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Philip Roth, Philip K. Dick, and the Man in the High Castle

By Audrey Golden. Apr 19, 2020. 9:00 AM.

Topics: Legendary Authors, American Literature

What would our world look like if the Axis powers had won World War II? How would our daily lives have been transformed if the United States had been sympathetic to Nazi Germany? Posing “what if” questions about World War II and its aftermath has been popular among some of America’s most widely read authors. Notably, both Philip K. Dick and Philip Roth have imagined alternate histories in which Nazi Germany won the war. While the series The Man in the High Castle takes its title and storyline directly from Dick’s novel of the same name, we’d like to explore the literary precursors to the show and to consider the ways in which writers wield great power in the writing (and rewriting) of our histories.

     
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Caging the Cat on a Hot Tin Roof: Tennessee Williams

By Lauren Corba. Mar 26, 2020. 9:00 AM.

Topics: American Literature, Drama

Thomas Lanier (Tennessee) Williams was a man before his time, drawing attention to social issues rather than politics; focusing on mental health, sexual orientation, domestic violence, and family issues. He is one of the greatest American playwrights and largely undervalued.

     
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James Patterson: Author or Brand Manager?

By Shelley Kelber. Mar 22, 2020. 9:00 AM.

Topics: Book Collecting, American Literature

Is he beloved by his critics and peers? Not so much. But James Patterson's popularity among readers remains incontrovertible. He is an industry. It's not so much all that he has written. "Written" isn't a precise enough verb. Maybe conceived, outlined, or curated would be more descriptive of his process.

     
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Exploring Philip Roth's Memorable Protagonists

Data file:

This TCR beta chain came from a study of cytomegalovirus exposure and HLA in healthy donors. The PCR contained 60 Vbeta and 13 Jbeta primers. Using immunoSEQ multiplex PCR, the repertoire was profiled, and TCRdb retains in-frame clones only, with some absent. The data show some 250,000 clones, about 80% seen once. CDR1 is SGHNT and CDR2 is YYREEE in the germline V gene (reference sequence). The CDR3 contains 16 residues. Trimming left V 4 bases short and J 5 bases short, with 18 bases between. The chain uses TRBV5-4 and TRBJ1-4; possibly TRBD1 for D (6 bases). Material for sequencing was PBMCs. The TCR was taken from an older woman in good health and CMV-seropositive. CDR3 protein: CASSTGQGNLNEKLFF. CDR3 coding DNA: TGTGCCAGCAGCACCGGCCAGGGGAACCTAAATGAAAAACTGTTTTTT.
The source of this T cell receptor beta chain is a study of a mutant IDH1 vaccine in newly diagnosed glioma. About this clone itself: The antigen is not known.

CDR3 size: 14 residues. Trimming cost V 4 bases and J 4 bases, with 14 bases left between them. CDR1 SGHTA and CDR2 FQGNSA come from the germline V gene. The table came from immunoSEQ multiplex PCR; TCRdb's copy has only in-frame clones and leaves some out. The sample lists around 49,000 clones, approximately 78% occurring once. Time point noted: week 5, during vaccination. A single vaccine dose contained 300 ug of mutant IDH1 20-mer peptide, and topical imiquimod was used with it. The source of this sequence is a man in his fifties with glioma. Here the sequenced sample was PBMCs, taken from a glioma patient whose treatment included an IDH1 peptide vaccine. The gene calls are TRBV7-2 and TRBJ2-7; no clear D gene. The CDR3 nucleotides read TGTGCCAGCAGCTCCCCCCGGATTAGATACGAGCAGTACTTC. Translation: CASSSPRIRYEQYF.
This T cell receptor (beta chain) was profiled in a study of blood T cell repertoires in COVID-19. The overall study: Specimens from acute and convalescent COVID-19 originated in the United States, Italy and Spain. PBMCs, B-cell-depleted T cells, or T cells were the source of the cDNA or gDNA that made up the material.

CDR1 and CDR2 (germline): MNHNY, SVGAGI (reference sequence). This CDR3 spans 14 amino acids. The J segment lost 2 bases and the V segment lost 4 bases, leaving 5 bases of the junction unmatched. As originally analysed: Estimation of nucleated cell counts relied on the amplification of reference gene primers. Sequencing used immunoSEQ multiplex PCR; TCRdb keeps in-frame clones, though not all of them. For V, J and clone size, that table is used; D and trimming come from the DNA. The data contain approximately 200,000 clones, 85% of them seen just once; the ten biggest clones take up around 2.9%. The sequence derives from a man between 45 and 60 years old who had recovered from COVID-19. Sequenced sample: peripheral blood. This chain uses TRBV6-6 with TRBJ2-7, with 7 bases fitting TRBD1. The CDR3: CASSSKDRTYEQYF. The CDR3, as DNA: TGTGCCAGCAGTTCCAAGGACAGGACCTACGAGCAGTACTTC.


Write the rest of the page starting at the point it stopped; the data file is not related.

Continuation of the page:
By Leah Dobrinska. Mar 19, 2020. 9:00 AM.

Topics: American Literature, Movie Tie-Ins

The best stories have memorable protagonists. Over the course of his illustrious career, Philip Roth has fashioned numerous standouts. Roth said in a 2014 interview republished in the New York Times that his “focus has never been on masculine power rampant and triumphant but rather on the antithesis: masculine power impaired…[His] intention is to present [his] fictional men not as they should be but vexed as men are.”  A look at some of the great Rothian main characters reveals that perhaps it’s the characters’ realistic struggles and less-than-picture-perfect lifestyles that make them as memorable as they have become.

     
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Interesting Editions of John Steinbeck's Of Mice and Men

By Leah Dobrinska. Feb 27, 2020. 9:00 AM.

Topics: Legendary Authors, American Literature

Legendary author John Steinbeck was a literary mastermind. He wrote prolifically throughout the 20th century, and his work and the themes he presents still resonate today. Of Mice and Men, his 1937 novella, does what all brilliant pieces of literature are wont to do. It gives us characters and situations that make us think and feel deeply. As such, the work has been subject to both high praise and a substantial amount of criticism. But it’s safe to say that Of Mice and Men will continue to be widely read, discussed, and appreciated. For a Steinbeck collector, it’s a must-have. Here, we’ve compiled several interesting editions and options for those looking to add Of Mice and Men to their shelves.

     
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Five Interesting Facts About Sinclair Lewis

By Neely Simpson. Feb 7, 2020. 9:00 AM.

Topics: American Literature, Nobel Prize Winners

American author and Nobel laureate, Sinclair Lewis, was born in 1885 in the small Minnesota town of Sauk Centre. He was the youngest son of the town doctor. Unlike his two older brothers, he was awkward, gangly, sensitive and bad at sports. He also had very bad acne and was teased mercilessly for his looks. His was a lonely childhood. However, he showed an early aptitude for writing and found an escape in journaling and books. He left Sauk Centre at the age of seventeen to attend Oberlin Academy (Oberlin College) for a year. After his year at Oberlin, he was accepted to Yale where he was a contributor to and editor for the Yale Literary Magazine. Over the course of his career, he authored twenty-three novels, numerous short stories, articles, plays and poetry. Here are five interesting facts about one of America's first great satirists.